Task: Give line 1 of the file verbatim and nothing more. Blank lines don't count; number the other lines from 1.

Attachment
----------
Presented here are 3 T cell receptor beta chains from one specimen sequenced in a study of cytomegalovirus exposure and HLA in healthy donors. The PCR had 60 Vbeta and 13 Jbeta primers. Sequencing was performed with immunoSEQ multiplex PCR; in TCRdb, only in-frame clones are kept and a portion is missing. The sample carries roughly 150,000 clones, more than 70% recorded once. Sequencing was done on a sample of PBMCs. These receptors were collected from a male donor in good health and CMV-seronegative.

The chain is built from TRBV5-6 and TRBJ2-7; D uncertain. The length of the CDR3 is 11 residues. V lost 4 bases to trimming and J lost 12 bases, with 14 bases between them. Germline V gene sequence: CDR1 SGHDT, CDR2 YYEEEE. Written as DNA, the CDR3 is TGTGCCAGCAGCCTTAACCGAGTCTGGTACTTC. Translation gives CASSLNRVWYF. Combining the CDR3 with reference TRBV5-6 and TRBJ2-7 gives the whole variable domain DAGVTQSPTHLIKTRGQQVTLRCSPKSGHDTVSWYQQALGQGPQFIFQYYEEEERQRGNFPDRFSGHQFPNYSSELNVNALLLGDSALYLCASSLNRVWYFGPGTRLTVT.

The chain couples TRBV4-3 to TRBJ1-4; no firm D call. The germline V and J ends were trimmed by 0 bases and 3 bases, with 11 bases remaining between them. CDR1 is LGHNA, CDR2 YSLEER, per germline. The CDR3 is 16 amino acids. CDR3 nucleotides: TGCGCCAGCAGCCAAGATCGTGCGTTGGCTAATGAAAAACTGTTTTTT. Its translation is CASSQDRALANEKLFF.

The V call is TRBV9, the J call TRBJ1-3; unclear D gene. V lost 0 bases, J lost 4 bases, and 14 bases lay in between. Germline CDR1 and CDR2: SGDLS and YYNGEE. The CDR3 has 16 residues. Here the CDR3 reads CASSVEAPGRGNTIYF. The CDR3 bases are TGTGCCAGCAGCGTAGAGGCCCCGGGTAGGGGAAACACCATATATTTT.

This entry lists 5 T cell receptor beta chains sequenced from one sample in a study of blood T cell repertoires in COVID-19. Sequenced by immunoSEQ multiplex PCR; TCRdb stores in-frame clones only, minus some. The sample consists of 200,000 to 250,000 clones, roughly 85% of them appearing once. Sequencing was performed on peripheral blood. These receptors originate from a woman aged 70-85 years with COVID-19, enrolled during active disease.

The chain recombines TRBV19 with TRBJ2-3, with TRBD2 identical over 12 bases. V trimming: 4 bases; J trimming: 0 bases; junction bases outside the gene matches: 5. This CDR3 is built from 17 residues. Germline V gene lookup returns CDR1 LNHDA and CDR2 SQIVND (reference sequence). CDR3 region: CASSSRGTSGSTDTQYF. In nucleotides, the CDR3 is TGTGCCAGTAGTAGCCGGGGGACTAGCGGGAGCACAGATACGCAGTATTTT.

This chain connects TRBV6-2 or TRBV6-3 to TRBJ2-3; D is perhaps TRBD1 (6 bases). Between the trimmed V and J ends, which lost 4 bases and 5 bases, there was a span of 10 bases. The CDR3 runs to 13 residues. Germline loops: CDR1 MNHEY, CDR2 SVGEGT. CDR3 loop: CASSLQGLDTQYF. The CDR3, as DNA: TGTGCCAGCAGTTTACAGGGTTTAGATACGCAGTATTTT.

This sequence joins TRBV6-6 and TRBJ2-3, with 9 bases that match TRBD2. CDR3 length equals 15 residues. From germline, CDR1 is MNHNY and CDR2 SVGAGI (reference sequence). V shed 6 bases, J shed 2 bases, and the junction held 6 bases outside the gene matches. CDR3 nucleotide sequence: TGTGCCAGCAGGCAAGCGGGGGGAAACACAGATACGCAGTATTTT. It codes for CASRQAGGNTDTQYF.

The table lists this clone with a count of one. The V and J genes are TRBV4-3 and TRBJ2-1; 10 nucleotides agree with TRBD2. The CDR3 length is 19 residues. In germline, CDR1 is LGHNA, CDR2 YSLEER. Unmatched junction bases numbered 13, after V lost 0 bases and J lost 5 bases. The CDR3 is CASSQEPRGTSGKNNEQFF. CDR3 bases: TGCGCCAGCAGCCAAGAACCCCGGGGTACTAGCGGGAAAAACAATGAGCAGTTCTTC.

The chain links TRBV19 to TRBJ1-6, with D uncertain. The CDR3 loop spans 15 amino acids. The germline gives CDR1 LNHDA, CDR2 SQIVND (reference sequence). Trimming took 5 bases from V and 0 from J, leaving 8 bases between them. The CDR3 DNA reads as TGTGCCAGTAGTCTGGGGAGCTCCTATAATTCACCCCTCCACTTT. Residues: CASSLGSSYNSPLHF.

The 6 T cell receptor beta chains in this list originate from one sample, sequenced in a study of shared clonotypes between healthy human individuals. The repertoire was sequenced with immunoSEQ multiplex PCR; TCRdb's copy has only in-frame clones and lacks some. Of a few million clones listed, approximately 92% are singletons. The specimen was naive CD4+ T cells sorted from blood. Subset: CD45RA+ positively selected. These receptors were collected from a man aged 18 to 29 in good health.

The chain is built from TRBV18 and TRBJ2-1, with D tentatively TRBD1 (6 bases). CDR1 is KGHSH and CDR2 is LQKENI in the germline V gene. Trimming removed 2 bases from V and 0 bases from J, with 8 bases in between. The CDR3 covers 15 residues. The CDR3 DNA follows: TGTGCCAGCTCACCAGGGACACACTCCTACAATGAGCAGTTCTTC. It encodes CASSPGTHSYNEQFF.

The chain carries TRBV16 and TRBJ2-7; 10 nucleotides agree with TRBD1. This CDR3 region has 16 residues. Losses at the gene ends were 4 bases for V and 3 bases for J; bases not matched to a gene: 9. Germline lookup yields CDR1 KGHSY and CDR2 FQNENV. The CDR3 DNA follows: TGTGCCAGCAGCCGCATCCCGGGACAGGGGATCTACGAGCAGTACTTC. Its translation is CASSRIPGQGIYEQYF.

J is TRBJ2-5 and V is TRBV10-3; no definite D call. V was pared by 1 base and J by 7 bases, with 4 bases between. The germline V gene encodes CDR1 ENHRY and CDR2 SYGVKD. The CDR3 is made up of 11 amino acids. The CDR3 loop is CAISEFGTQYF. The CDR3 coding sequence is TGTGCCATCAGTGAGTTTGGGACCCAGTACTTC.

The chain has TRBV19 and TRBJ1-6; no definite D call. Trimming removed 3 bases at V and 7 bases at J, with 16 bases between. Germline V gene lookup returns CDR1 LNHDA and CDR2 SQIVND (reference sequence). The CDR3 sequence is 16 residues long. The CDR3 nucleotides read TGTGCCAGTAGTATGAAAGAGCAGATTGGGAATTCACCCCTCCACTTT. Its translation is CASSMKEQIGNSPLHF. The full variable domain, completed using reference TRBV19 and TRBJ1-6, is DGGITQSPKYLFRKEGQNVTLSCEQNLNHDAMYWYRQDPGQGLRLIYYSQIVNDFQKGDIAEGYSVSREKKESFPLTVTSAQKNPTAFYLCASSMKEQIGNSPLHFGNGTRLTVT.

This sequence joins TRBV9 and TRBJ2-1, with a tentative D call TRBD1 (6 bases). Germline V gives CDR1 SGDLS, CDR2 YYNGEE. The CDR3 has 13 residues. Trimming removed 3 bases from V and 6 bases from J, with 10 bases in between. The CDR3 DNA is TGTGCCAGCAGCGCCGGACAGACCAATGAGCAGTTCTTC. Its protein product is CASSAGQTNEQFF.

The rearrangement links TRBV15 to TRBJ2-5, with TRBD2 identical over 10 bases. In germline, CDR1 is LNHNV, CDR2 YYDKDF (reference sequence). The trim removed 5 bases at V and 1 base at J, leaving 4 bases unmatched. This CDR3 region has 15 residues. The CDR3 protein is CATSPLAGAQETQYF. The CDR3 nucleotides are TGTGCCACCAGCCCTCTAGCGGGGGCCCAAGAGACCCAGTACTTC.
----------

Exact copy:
Presented here are 3 T cell receptor beta chains from one specimen sequenced in a study of cytomegalovirus exposure and HLA in healthy donors. The PCR had 60 Vbeta and 13 Jbeta primers. Sequencing was performed with immunoSEQ multiplex PCR; in TCRdb, only in-frame clones are kept and a portion is missing. The sample carries roughly 150,000 clones, more than 70% recorded once. Sequencing was done on a sample of PBMCs. These receptors were collected from a male donor in good health and CMV-seronegative.